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Dual iMac EWQL workstation idea

Discussion in 'Mac OS' started by disfrontman, May 12, 2011.

  1. disfrontman

    disfrontman New Member

    Okay, let me float this one past you all:

    I would like to put together a new system for orchestral composition using East West Quantum Leap sample libraries (EWQL). As always, I want to do this as economically as possible. Keeping that in mind, here is an idea I would like the tech-savvy to discuss:

    The latest generation of quad CPU iMacs have a new feature: "target display mode". When activated, an iMac's screen can be used by another external computer, and any open and running applications on the display-donor system continue working. So...

    If a person bought two 27" i7 version iMacs, upgraded each with 16 RAM ($200 from OWC), one could use the first as the main system, spanning the desktop across both displays. On that machine (we'll call it the "left" one) one would run Logic and plug-ins. On the target display mode machine (the "right" one) one would install a dramatically pared down OS, a copy of VE Pro (a popular sample engine for VSL and EWQL users), copies of node-worthy 3rd party plug-ins, and several EWQL sample libraries (either on the internal drive or external drives using TBolt). Both machines would also be connected via gigabit ethernet so that a) the "right" machine can run VE Pro and feed the data to Logic on the "left" one, and b) spare CPU cycles on the "right" machine would be available for use as a Logic node by the "left" machine (whatever the system isn't already using to run VE Pro).

    Seeing that the i7 chips use hyperthreading, each machine reads as having 8 cores in Logic.

    The result would be a 3.4ghz 16-core 32GB RAM system with dual 27" monitors included for under $5k for the hardware. Yes, I know there are limitations to what can be done with Logic node sharing, and two 8-core machines do not equal a 16-core computer. But with everything I've heard about VE Pro, I bet this configuration would do some heavy lifting. Two Mac Pros without the monitors or RAM upgrades (running slower @ 2.8ghz) would cost more.

    iMacs cannot be expanded like a tower can, but with Thunderbolt a lot of future i/o external options will be available. Also, I hope the next Logic upgrade allows for stable 64-bit node utilization via all of the faster network connections: FW800, GBE, & TB. That would be an important consideration before moving forward. If Apple engineers don't fully nail that down, however, this system idea wouldn't be worth it.

  3. georgelegeriii

    georgelegeriii Senior member

    What do you mean by "heavy lifting"? Are you talking "reality show" type fake stuff, or a "real orchestra sound for a movie" style?
  4. disfrontman

    disfrontman New Member

    In the short term, whatever pays. In the long term, sure, a real orchestra sound. I have heard fantastic things done using EWQL SO Gold on systems far less powerful spec-for-spec than this iMac one I am proposing.
  5. georgelegeriii

    georgelegeriii Senior member

    The system you are proposing is ok. The amount of ram will become the main issue in the end, especially if you want to use lots of articulations. The power is ok, the new Sandy Bridge CPU's in the latest iMacs are real work horses, I used one in a custom PC I built for someone, but the 16 gig ram was a real issue with the system. It required a motherboard replacement so we could double it to 32 gig.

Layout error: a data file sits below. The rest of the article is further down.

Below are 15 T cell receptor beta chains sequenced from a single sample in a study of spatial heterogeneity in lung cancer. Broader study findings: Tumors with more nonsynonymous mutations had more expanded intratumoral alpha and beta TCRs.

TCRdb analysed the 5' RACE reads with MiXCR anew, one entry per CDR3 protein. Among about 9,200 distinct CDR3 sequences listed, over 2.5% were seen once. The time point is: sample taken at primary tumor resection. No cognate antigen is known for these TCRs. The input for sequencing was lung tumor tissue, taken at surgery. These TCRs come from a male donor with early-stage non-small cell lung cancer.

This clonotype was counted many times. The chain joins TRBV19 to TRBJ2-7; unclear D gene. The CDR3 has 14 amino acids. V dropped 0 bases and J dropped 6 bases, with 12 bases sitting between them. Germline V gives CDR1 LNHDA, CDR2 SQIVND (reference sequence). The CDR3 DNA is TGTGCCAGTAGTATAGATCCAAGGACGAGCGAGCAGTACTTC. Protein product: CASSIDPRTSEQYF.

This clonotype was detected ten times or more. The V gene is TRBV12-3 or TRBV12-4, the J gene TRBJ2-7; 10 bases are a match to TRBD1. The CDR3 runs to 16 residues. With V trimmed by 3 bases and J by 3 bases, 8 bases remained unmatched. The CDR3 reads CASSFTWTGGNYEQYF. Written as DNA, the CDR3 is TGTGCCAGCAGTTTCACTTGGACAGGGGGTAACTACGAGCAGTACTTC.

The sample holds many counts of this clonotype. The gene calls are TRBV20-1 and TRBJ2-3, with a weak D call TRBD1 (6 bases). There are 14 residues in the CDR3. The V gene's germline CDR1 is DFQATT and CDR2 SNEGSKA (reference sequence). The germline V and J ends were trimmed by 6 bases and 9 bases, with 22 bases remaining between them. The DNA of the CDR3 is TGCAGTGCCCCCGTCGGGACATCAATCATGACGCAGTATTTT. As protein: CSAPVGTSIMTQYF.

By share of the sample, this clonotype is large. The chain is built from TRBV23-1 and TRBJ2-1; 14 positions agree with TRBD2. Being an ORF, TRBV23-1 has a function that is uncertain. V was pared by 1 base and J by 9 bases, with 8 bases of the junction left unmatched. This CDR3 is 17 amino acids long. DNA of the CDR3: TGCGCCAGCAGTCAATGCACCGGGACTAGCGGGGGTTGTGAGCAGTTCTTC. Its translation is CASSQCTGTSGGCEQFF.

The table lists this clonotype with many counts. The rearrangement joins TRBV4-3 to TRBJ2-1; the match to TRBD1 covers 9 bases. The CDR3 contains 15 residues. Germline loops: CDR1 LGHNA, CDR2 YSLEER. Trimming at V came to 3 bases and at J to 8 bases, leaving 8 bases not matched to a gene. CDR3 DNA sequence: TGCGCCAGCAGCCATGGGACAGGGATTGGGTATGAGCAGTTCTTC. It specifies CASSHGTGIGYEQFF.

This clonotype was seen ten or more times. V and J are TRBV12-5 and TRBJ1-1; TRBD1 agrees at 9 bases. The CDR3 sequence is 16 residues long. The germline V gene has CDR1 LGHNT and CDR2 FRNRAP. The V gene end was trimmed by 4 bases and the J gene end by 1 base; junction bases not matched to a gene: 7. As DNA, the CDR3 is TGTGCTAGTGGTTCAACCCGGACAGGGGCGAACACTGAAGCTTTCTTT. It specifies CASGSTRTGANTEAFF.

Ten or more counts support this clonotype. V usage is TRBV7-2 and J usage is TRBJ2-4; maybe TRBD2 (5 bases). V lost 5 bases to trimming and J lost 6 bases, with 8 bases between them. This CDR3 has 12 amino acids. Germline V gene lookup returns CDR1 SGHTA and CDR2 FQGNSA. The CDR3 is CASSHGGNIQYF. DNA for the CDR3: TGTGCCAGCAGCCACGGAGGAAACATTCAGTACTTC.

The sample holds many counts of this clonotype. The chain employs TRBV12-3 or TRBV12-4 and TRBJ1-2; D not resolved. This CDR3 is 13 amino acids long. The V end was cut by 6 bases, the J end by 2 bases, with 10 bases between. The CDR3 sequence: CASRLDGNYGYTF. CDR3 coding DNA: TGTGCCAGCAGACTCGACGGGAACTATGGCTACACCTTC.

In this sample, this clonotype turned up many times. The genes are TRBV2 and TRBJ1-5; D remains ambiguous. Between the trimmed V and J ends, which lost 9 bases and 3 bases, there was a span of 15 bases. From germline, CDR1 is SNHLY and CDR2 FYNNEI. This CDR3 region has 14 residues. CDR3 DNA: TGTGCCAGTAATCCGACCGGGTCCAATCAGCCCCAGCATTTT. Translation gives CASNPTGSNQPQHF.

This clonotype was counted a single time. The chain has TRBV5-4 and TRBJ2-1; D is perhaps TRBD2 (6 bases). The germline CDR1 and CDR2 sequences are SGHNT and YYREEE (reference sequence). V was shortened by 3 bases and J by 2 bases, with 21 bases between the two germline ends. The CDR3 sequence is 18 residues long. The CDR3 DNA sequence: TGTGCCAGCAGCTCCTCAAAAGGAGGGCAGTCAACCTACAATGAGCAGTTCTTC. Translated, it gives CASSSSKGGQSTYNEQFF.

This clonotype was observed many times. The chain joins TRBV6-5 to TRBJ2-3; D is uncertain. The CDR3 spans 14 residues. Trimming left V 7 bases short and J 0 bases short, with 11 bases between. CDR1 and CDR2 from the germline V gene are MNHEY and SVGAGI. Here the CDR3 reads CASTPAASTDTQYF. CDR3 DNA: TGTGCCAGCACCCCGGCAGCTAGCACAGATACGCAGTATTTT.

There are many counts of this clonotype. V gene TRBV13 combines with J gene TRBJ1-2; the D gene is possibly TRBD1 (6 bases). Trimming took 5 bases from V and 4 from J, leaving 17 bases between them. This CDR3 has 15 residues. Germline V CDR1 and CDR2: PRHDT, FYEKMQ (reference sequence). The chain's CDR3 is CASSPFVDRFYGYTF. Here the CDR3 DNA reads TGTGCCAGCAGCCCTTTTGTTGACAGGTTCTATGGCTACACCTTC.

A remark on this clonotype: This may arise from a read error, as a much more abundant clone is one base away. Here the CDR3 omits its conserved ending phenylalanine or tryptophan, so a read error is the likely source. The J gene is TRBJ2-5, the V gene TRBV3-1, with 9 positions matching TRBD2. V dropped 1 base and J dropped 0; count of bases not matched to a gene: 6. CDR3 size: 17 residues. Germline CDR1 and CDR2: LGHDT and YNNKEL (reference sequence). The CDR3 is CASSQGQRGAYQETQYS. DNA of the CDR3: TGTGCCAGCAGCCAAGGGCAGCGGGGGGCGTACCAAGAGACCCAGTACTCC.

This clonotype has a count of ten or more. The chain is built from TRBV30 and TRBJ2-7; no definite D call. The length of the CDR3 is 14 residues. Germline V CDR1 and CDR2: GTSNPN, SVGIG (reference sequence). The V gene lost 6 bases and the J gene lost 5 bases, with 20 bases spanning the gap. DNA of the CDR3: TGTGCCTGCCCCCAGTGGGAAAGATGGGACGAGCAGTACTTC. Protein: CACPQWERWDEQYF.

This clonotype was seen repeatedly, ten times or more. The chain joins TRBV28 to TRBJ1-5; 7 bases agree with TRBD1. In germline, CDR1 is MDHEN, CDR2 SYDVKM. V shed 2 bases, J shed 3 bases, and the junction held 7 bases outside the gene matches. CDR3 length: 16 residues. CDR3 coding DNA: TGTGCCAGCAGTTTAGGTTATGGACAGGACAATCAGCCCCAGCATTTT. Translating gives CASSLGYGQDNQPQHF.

VEPro works well, just don't expect to run a buffer lower than about 256 to make things work without pops and clicks.

    The other thing I imagine will be a big issue is drive throughput. The good thing about the desktop computer VS the iMac is the fact that you can add more drives internally so you can access more data at any one time. I know the new Thunderbolt thing is there, but it's going to be a while before you are going to see systems with enough drives to remedy this issue.

    As for hyperthreading and audio... well, lets just say I turn off all that stuff in a custom PC to make the systems work. With them on there are a number of issues that erupt. the "turbo" speed altering of the current cpu's as well as the systems to turn on and off cores, or parts of the chip to save power, are a real bugger to deal with. THAT is the exact reason guys who are serious will spend the $$$ on a custom system and a builder who knows what to do about it. An Apple removes your ability to go into these things.

    So, in a nut shell, you get what you pay for. it will work, but I imagine as soon as you start to really push it, it's going to push back with it's limitations. On the other hand, you might be making enough money to get a better system by then, right ;-).
  6. disfrontman

    disfrontman New Member

    I only set the upgraded RAM to 16 GB each for cost savings. The current iMac i7's can be upgraded to 32 GB (4 x 8GB modules), but the cost to do so is staggering right now: $3,000 per machine! That will drop dramatically in a year or two.

    I can live with that.

    I'd probably spend money on a properly treated mixing room environment first--but then, sure, if I don't suck at this, maybe I'll be able to justify a major system upgrade in the future. The iMacs could then be used as home office units for my family and/or as media servers for HD movies, etc., or perhaps follow one of my daughters to college (although a 27" would demand a lot of space in a dorm room!).

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